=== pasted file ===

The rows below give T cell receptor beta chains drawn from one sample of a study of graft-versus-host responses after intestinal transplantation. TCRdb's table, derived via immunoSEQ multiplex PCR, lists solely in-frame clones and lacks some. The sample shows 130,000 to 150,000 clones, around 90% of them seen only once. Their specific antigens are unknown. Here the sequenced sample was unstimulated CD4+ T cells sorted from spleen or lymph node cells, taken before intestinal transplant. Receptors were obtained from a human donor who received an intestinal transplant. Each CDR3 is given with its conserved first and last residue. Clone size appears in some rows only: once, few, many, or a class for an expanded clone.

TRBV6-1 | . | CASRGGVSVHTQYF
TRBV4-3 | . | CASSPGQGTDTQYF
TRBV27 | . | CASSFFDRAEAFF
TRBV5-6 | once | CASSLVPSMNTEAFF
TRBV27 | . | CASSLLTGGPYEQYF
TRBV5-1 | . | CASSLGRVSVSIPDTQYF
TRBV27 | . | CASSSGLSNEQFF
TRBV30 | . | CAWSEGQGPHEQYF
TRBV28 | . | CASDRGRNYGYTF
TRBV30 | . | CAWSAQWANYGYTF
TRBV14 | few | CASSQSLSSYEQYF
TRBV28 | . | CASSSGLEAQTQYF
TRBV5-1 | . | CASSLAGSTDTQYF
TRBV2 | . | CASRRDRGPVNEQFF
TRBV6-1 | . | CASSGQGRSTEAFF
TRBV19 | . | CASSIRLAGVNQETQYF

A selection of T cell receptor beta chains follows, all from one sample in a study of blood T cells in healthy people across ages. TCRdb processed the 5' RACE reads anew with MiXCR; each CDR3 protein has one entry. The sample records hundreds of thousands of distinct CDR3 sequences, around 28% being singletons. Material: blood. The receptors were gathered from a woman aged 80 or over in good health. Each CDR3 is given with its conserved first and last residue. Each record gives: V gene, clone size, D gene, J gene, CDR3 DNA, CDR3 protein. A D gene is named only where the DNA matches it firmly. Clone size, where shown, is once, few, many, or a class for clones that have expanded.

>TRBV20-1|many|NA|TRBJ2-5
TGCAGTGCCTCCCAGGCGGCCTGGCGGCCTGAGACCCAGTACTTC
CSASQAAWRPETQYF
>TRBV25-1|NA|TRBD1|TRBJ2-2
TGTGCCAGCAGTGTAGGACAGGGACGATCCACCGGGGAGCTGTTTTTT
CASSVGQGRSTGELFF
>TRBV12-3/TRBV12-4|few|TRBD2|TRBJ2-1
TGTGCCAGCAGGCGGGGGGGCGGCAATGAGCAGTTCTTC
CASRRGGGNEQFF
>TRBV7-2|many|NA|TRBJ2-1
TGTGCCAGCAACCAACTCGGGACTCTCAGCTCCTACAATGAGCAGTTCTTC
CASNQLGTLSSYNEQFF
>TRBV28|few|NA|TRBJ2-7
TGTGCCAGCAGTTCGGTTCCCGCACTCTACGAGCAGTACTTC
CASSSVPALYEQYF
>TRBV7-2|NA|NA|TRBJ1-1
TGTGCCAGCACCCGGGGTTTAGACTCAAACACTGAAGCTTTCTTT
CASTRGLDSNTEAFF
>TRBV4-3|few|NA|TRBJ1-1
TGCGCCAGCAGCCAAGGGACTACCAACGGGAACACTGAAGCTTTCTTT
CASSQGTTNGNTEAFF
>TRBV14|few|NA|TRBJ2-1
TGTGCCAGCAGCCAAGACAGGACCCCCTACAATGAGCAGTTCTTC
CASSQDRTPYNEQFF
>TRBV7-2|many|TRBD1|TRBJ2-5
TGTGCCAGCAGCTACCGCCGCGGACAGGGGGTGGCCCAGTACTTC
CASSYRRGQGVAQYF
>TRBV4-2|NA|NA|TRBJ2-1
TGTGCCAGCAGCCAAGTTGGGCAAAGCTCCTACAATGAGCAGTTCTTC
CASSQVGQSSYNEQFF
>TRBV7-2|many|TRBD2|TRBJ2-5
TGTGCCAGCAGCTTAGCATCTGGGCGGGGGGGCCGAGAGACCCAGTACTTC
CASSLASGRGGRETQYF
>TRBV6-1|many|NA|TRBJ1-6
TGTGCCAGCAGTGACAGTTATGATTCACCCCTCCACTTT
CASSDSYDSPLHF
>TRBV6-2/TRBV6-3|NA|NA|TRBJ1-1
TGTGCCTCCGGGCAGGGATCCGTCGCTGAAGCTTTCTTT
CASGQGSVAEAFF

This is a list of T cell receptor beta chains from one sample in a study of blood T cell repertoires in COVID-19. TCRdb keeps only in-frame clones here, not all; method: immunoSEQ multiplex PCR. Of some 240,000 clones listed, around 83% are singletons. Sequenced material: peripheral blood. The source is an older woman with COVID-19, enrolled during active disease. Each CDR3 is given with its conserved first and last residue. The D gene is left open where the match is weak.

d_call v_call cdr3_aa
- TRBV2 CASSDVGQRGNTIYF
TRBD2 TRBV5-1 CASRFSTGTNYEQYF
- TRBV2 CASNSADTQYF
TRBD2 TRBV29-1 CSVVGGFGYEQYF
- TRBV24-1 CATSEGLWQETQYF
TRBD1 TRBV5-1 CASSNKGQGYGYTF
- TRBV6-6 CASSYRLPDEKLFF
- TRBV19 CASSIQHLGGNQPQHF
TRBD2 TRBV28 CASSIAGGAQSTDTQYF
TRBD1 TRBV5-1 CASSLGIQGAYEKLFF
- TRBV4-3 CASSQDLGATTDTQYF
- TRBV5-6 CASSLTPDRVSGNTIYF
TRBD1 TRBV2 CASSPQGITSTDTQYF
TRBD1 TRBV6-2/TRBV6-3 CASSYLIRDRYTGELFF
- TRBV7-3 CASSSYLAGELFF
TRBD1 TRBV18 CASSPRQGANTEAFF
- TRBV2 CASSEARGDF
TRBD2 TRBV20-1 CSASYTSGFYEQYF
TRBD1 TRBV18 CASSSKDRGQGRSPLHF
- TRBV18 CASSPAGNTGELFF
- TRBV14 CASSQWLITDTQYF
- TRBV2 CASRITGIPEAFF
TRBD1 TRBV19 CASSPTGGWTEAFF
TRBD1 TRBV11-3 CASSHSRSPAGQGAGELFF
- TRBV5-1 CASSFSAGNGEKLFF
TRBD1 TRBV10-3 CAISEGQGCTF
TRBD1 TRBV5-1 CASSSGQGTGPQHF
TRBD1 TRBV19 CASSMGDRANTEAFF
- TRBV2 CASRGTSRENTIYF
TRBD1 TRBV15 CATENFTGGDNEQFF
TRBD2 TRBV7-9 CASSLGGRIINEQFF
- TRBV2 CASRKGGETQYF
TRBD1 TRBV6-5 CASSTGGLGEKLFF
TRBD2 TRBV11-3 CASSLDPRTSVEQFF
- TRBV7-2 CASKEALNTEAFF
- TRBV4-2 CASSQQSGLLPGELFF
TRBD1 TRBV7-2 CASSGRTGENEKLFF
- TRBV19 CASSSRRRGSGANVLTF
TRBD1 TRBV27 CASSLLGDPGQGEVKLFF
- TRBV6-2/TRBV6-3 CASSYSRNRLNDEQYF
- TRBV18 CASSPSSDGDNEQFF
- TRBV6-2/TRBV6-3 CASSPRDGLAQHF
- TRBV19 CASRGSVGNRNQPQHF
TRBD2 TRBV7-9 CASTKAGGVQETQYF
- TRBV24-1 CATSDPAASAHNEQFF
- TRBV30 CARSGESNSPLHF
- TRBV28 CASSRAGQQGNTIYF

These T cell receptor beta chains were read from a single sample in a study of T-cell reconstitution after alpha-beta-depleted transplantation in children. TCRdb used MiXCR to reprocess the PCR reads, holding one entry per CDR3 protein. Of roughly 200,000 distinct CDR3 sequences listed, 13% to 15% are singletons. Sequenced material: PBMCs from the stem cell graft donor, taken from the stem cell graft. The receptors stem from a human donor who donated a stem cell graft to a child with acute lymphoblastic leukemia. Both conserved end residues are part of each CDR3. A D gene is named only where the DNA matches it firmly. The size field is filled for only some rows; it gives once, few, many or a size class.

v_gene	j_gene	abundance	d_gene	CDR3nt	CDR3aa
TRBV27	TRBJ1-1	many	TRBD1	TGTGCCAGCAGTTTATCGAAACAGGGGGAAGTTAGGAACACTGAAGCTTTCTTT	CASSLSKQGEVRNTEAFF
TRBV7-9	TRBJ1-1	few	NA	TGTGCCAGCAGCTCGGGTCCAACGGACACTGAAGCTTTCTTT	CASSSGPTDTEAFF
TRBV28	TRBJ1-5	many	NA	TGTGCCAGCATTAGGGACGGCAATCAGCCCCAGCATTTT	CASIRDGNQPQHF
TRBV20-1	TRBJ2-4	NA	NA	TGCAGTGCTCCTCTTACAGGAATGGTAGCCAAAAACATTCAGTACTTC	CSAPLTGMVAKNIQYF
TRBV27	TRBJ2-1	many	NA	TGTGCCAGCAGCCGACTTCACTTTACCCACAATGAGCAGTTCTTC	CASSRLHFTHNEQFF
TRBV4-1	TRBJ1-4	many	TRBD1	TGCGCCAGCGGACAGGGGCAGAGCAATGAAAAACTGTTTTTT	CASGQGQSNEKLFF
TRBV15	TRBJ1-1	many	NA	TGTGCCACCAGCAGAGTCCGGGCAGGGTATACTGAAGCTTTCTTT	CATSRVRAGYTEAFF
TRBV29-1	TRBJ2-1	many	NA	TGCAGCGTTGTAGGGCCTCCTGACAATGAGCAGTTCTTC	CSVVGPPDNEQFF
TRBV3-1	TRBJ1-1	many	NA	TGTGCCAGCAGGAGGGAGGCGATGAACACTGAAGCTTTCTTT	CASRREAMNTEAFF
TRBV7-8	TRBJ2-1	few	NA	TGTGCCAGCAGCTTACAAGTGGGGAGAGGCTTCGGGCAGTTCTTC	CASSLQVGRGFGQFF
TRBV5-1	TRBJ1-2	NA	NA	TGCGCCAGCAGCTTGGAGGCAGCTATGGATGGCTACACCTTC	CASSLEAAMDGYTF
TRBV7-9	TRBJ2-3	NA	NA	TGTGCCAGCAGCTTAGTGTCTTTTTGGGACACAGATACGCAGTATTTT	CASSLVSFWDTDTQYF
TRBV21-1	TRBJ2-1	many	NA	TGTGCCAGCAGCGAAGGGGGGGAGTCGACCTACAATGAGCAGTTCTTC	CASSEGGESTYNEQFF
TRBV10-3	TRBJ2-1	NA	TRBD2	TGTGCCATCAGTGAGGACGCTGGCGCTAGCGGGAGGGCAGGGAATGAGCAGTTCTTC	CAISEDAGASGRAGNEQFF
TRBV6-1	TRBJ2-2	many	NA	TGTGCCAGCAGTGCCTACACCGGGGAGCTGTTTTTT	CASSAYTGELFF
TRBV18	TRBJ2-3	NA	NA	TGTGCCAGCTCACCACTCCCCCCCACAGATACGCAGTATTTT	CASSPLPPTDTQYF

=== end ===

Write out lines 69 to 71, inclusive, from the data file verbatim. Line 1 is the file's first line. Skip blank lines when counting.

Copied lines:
TRBD1 TRBV5-1 CASSLGIQGAYEKLFF
- TRBV4-3 CASSQDLGATTDTQYF
- TRBV5-6 CASSLTPDRVSGNTIYF